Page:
On Sunday, Tiger Woods won his first tournament in more than five years at the USPGA Tour Championship at East Lake Golf Course, Atlanta.
The 14-time major winner is unquestionably golf’s biggest star and his win in Atlanta is another milestone in what’s been a glittering career for the now 42-year-old Woods.
Let’s take a look back at the golfing timeline of one of the world’s greatest ever sportsmen.
— August 1996: Turns pro after an outstanding amateur career and is named as the PGA Rookie of the Year.
— April 1997: Wins the first of 14 majors at the Masters, becoming at 21 the youngest-ever winner at Augusta National. Two months later he takes the world number one spot for the first time.
— June 2000: wins US Open at Pebble Beach by a record 15 strokes and then becomes the the fifth player in history to complete the career Grand Slam by winning the British Open by eight strokes at St Andrews.
— April 2001: Wins his second Masters title and completes the “Tiger Slam” as the first golfer to be reigning champion of all four majors simultaneously.
— April 2002: Successfully defends his Masters crown and in June he goes on to win his second US Open at Bethpage Black. That makes him the youngest golfer in history to win seven majors.
— September 2004: After failing to win another major in 2003 and 2004 Vijay Singh replaces him as world number one after a record run of 264 weeks on top.
— April 2005: Woods emerges from “slump” to win a fourth Masters, defeating Chris DiMarco in a playoff. He then wins a second British Open by five strokes at St Andrews. With his 10th major title he joins Jack Nicklaus in being the only players to win all four major tournaments at least twice.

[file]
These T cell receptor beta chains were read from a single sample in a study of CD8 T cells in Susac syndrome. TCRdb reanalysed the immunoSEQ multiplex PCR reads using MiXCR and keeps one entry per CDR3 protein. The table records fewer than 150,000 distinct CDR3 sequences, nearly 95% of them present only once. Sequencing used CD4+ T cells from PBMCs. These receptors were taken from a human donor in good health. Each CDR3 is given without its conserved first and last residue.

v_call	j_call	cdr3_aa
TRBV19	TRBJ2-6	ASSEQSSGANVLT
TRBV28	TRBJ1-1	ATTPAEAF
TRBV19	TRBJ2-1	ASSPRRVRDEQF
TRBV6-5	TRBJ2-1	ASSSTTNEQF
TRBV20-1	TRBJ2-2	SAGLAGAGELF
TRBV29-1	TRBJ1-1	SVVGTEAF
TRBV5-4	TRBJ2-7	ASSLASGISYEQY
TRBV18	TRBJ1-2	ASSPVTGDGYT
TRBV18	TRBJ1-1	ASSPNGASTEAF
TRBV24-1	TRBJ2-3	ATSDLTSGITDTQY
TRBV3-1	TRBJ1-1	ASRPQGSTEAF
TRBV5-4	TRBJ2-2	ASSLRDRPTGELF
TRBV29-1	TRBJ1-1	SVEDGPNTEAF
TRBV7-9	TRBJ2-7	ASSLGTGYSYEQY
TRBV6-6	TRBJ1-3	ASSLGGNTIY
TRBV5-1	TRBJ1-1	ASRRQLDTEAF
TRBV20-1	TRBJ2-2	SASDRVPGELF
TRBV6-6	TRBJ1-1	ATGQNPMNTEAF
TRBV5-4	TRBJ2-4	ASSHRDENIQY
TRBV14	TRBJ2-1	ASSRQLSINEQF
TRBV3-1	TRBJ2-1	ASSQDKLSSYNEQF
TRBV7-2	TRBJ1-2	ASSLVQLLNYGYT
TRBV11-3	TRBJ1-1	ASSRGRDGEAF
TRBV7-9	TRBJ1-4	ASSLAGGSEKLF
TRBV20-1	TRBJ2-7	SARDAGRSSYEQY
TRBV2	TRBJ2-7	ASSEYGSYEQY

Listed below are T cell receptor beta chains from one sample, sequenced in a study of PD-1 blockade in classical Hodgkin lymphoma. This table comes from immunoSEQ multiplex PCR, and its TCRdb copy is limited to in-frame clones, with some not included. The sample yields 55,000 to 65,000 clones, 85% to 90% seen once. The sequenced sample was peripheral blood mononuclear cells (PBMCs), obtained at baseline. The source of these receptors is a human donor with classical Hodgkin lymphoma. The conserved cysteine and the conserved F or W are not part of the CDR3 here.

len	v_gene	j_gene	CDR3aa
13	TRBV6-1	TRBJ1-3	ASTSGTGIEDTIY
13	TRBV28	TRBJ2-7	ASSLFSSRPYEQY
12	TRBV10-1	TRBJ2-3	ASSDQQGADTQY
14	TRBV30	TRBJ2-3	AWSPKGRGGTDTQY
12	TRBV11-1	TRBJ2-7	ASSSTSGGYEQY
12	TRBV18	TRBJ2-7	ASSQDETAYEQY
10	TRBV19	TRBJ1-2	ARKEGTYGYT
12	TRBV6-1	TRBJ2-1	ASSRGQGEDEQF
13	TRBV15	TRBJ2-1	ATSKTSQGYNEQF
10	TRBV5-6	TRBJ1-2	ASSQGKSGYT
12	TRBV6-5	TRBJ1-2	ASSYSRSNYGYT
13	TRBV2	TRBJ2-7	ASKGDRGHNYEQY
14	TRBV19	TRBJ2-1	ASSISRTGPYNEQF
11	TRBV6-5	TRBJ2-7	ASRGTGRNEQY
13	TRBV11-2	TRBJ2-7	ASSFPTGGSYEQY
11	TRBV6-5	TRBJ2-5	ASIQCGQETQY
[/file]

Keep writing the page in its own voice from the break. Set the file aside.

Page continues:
— May, 2006: His father and guiding force Earl dies at 74, but the following month Woods wins his third British Open and 11th major at Hoylake
— June 2008: Two months after knee surgery wins the US Open for his 14th, and to date, last major at Torrey Pines, defeating Rocco Mediate in a sudden-death playoff. He promptly announces that he needs more knee surgery and takes the rest of the season off.
— February 2009: Nine months later he returns to action, but in November of that year a car accident outside his Florida home unearths a series of infidelities that wrecks his marriage. Takes an “indefinite break from professional golf” to get his life back together.
— April 2010: Returns to action at the Masters where he finishes fourth but the injuries mount over the course of the year and his ranking starts to tumble.
— March 2013: Woods regains his form in 2012 and the following year his eighth win in the Arnold Palmer Invitational sees him regain the world number one spot.
— March 2014: After a slow start to 2014, Woods injures himself during the Honda Classic and he subsequently skips the Masters for the first time to undergo back surgery. Loses world number one spot to Adam Scott in May.
— February 2015: Struggles to get his season going and after pulling out injured from a tournament at Torrey Pines says he will take another break from competition.
— September/October 2015: Woods has microdiscectomy to remove spinal disc fragment pinching a nerve, with follow-up procedure to relieve lingering discomfort.
— April 2017: After missing the Masters, Woods announces he had yet another surgery to alleviate pain in his back and leg.
— May 2017: Woods arrested on suspicion of driving under the influence in Jupiter, Florida.
– January 2018: Woods makes his return to the PGA Tour with a shared 23rd place finish at the Farmers Insurance Open at Torry Pines, California.
– April 2018: Woods finishes tied for 32nd at the Masters, the first Major appearance of his comeback.
– June 2018: Woods suffers a setback after missing the cut at the US Open at Shinnecock Hills after posting a 78 followed by a 72.
– July 2018: Woods bounces back from his US Open Championship disappointment with a top-10 placing at the British Open, finishing tied for sixth.
– August 2018: Woods announces his return to Major contention with a second place finish, just two back from winner Brooks Koepka.
© Agence France-Presse (Additional Edits By Oisin McQueirns)